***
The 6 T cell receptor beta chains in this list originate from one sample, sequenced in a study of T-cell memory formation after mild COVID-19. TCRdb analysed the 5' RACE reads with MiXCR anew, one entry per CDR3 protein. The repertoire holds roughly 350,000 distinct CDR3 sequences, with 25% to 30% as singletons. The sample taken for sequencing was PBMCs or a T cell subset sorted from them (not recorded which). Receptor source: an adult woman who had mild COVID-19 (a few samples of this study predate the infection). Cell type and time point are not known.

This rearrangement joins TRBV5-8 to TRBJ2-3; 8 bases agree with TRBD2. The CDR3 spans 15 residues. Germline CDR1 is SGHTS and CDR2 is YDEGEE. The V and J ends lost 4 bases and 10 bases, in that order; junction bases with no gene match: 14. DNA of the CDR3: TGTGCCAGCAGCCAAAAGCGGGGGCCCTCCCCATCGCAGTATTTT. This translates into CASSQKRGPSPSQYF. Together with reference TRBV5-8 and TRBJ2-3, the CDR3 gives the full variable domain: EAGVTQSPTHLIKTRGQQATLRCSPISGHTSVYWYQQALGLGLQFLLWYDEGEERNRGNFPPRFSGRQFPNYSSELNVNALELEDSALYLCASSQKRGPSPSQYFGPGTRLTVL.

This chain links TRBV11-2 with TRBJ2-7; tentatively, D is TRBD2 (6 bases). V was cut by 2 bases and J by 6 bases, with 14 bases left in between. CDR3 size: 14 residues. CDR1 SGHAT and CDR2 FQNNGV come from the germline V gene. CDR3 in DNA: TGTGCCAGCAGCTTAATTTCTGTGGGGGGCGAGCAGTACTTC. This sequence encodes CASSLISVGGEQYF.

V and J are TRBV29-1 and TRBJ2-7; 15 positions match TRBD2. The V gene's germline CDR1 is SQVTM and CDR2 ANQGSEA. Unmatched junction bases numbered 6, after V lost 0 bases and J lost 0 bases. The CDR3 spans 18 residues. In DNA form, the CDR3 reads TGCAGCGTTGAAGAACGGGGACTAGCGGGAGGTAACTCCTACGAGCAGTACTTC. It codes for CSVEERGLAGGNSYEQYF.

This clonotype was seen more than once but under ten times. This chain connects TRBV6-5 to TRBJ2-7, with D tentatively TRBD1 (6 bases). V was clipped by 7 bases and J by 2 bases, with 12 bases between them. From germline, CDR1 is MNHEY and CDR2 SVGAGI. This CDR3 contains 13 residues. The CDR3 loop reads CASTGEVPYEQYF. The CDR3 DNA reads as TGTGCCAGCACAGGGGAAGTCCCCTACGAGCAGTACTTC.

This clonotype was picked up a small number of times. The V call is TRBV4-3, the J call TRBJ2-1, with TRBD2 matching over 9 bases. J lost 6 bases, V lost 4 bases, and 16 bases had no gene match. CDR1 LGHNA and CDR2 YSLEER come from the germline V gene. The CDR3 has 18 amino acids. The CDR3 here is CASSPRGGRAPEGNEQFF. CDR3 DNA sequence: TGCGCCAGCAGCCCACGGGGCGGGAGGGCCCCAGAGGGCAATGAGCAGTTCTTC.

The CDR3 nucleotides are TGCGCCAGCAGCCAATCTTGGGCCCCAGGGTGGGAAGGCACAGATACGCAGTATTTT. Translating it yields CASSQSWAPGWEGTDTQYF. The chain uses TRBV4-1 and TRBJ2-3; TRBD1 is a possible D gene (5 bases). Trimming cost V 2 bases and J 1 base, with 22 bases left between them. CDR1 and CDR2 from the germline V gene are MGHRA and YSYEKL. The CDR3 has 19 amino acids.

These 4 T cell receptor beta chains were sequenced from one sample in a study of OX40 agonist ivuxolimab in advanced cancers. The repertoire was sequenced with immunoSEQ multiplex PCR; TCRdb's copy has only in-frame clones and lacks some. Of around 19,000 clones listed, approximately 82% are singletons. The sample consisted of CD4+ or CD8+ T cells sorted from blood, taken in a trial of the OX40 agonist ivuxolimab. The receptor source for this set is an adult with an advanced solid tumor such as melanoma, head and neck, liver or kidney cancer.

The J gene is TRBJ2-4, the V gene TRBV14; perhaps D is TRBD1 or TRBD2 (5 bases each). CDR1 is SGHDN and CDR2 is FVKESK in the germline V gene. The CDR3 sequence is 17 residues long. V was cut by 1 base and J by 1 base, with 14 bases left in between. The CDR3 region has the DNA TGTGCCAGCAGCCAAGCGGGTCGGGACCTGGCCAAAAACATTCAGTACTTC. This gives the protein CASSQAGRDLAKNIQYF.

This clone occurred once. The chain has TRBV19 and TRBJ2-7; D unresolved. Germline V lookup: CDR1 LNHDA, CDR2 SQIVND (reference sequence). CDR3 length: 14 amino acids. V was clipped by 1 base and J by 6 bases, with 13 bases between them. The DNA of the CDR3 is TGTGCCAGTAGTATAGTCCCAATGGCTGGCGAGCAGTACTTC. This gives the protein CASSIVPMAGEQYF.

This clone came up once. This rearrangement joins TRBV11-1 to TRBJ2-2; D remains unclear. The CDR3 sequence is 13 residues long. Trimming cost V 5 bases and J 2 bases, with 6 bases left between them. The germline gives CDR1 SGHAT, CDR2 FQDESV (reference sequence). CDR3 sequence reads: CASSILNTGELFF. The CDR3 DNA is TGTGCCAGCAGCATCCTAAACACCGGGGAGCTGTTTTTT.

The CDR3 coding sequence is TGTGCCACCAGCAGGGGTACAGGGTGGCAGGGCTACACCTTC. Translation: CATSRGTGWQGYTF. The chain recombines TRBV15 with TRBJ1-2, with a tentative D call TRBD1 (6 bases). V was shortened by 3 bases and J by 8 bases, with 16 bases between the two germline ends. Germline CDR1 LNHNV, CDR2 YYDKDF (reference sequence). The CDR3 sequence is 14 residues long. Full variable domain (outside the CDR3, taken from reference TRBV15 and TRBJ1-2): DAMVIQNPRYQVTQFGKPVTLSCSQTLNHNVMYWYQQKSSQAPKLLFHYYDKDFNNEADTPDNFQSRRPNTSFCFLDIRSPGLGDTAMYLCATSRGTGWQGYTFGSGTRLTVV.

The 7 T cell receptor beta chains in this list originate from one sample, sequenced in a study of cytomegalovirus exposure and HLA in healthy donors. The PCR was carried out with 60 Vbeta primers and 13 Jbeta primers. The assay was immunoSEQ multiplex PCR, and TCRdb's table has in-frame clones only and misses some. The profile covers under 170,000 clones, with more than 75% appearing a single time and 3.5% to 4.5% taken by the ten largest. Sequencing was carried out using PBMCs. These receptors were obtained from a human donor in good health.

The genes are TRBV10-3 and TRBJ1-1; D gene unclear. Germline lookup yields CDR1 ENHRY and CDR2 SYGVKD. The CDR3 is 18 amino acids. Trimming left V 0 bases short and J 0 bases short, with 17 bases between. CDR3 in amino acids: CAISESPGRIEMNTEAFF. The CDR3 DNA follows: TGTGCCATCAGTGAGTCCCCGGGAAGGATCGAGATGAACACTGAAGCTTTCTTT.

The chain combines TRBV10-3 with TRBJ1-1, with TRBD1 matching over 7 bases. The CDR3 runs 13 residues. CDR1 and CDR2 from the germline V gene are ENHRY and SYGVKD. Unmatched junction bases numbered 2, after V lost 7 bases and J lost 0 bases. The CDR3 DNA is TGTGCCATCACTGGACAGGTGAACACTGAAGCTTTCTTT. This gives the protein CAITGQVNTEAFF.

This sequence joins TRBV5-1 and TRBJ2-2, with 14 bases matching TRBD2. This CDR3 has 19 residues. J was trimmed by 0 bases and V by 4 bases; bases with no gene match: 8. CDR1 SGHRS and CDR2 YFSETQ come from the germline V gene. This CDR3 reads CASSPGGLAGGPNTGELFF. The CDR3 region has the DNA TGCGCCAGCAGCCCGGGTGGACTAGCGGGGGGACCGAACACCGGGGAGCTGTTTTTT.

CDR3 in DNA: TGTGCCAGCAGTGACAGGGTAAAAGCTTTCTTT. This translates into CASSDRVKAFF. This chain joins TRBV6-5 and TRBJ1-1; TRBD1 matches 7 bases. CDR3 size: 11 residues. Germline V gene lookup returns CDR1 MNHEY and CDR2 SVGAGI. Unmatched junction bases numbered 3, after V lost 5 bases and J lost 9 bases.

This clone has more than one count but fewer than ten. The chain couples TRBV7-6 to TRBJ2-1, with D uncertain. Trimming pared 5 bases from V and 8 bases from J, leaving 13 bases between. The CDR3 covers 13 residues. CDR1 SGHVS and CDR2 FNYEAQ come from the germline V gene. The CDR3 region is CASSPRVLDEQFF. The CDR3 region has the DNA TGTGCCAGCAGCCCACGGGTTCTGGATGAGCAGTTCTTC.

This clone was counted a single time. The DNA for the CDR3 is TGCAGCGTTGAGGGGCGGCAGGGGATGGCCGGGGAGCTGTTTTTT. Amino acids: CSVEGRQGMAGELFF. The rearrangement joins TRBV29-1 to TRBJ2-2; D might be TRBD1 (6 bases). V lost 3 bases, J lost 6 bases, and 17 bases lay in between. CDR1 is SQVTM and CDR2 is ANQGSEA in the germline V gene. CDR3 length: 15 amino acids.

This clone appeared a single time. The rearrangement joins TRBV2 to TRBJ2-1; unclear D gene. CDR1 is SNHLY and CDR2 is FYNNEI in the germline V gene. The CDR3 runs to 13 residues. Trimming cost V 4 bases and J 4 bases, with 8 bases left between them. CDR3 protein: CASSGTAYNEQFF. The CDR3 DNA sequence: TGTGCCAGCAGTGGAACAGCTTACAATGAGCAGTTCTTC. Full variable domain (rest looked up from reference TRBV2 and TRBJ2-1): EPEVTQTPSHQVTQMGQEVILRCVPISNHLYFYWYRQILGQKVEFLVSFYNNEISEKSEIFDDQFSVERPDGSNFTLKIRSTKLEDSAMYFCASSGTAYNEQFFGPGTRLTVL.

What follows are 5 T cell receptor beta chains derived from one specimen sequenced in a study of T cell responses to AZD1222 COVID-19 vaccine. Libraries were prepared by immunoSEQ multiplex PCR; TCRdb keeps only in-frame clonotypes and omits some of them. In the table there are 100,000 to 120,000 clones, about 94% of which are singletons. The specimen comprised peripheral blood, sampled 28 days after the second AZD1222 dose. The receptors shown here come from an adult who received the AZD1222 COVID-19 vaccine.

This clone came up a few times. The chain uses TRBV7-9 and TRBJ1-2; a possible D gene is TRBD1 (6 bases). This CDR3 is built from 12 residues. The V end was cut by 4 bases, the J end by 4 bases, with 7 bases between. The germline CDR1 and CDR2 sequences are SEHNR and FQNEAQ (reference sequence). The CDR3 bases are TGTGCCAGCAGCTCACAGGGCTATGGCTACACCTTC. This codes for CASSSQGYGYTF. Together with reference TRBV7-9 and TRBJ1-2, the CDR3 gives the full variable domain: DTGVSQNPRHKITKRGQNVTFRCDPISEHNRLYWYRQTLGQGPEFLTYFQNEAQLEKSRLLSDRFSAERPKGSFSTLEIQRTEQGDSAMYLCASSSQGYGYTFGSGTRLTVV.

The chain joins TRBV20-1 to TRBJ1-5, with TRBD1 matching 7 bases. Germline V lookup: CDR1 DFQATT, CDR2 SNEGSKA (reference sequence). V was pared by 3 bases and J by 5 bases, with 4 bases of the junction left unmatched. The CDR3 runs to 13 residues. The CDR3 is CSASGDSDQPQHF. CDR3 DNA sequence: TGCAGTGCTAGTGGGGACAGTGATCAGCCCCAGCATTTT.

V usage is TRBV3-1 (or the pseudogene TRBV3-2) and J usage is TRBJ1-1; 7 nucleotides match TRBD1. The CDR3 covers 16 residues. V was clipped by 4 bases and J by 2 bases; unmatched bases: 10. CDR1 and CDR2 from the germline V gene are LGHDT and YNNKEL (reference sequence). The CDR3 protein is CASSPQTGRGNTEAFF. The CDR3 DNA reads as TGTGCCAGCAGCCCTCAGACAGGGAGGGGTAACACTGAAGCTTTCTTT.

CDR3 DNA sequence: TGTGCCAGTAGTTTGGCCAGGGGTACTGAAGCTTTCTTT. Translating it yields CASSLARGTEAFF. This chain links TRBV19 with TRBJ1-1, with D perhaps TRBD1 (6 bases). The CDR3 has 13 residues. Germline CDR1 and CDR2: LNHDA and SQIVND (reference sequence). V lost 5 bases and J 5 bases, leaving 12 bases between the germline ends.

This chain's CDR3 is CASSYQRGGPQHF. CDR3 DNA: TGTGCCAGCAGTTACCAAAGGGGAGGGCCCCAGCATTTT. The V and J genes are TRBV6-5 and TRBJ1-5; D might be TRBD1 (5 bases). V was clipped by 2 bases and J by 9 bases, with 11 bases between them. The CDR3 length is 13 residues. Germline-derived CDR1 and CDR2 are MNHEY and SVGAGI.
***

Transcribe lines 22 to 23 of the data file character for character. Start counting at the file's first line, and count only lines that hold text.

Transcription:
This clone came up a few times. The chain uses TRBV7-9 and TRBJ1-2; a possible D gene is TRBD1 (6 bases). This CDR3 is built from 12 residues. The V end was cut by 4 bases, the J end by 4 bases, with 7 bases between. The germline CDR1 and CDR2 sequences are SEHNR and FQNEAQ (reference sequence). The CDR3 bases are TGTGCCAGCAGCTCACAGGGCTATGGCTACACCTTC. This codes for CASSSQGYGYTF. Together with reference TRBV7-9 and TRBJ1-2, the CDR3 gives the full variable domain: DTGVSQNPRHKITKRGQNVTFRCDPISEHNRLYWYRQTLGQGPEFLTYFQNEAQLEKSRLLSDRFSAERPKGSFSTLEIQRTEQGDSAMYLCASSSQGYGYTFGSGTRLTVV.

The chain joins TRBV20-1 to TRBJ1-5, with TRBD1 matching 7 bases. Germline V lookup: CDR1 DFQATT, CDR2 SNEGSKA (reference sequence). V was pared by 3 bases and J by 5 bases, with 4 bases of the junction left unmatched. The CDR3 runs to 13 residues. The CDR3 is CSASGDSDQPQHF. CDR3 DNA sequence: TGCAGTGCTAGTGGGGACAGTGATCAGCCCCAGCATTTT.